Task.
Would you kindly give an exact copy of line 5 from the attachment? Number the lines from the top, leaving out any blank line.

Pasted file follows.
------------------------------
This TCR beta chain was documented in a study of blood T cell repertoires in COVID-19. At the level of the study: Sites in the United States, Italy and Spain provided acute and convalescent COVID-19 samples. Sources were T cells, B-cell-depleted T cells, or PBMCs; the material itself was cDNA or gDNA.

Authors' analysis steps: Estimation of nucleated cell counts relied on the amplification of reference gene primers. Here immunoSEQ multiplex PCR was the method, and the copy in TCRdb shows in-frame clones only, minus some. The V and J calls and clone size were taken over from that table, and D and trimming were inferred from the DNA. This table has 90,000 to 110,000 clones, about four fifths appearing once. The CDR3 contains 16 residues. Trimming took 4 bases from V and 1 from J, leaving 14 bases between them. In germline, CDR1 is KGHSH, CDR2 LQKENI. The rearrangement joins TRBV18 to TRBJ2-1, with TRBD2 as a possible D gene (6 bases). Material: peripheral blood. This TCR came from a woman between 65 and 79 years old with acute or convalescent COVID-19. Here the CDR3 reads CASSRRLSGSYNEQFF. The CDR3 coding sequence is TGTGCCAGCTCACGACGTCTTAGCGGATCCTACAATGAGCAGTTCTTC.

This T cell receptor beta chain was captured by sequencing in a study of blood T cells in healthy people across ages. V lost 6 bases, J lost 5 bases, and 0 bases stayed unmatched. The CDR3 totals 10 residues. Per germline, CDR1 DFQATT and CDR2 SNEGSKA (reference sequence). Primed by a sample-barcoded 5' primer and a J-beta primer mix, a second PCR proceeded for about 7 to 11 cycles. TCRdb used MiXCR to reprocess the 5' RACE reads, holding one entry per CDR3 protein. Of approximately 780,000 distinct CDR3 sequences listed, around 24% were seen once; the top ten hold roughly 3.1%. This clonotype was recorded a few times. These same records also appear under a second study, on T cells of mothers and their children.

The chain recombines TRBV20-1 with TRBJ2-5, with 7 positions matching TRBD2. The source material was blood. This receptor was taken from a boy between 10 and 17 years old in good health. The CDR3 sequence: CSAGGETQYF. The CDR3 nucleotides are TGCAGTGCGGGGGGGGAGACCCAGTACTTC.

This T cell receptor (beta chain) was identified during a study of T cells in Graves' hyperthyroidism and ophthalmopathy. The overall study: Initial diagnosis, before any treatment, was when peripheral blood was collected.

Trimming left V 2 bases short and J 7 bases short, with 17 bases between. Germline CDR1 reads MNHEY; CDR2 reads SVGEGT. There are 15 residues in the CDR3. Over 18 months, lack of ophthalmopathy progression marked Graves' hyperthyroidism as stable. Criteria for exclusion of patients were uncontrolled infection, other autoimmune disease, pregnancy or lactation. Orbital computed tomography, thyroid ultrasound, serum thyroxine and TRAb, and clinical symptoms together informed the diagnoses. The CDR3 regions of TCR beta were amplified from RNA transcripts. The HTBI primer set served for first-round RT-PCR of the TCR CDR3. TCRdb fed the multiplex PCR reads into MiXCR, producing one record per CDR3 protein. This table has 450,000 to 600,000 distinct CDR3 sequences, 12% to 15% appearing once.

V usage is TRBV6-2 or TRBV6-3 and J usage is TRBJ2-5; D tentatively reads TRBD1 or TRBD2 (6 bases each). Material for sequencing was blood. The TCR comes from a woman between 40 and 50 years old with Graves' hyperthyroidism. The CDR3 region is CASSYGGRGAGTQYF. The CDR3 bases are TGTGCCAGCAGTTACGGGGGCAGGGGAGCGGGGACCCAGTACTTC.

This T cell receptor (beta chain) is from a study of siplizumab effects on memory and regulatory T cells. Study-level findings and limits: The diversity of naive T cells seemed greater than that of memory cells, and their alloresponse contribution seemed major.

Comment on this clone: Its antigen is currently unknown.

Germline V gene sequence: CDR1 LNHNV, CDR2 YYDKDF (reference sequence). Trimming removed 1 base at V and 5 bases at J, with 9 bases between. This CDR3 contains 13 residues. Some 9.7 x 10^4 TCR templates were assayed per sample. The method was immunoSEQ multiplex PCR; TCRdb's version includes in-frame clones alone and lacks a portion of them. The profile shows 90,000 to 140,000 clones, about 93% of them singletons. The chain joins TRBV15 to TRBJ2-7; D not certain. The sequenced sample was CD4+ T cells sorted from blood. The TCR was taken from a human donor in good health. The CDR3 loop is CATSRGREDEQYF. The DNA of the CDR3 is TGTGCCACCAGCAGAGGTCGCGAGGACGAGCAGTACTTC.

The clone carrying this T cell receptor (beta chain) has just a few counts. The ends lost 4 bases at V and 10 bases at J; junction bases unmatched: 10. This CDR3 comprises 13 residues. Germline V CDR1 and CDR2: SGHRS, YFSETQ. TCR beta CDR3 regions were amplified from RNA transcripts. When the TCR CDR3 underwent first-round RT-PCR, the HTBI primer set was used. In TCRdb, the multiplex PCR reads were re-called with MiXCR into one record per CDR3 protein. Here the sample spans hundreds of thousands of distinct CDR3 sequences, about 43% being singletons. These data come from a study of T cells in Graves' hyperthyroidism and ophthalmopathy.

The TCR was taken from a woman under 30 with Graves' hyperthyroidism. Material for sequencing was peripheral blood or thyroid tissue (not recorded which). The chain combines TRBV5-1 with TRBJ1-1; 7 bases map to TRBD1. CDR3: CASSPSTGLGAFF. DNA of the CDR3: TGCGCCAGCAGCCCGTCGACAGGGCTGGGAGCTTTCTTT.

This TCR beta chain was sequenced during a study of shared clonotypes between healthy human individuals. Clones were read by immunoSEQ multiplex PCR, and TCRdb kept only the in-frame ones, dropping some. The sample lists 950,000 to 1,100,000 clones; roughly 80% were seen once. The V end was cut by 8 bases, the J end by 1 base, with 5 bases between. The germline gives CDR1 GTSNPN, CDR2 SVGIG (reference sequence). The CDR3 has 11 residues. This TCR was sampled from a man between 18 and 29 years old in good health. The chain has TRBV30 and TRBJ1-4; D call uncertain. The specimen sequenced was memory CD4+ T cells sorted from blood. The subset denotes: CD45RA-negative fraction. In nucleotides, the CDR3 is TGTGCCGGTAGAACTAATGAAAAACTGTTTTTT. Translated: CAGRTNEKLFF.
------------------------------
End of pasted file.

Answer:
This T cell receptor (beta chain) was identified during a study of T cells in Graves' hyperthyroidism and ophthalmopathy. The overall study: Initial diagnosis, before any treatment, was when peripheral blood was collected.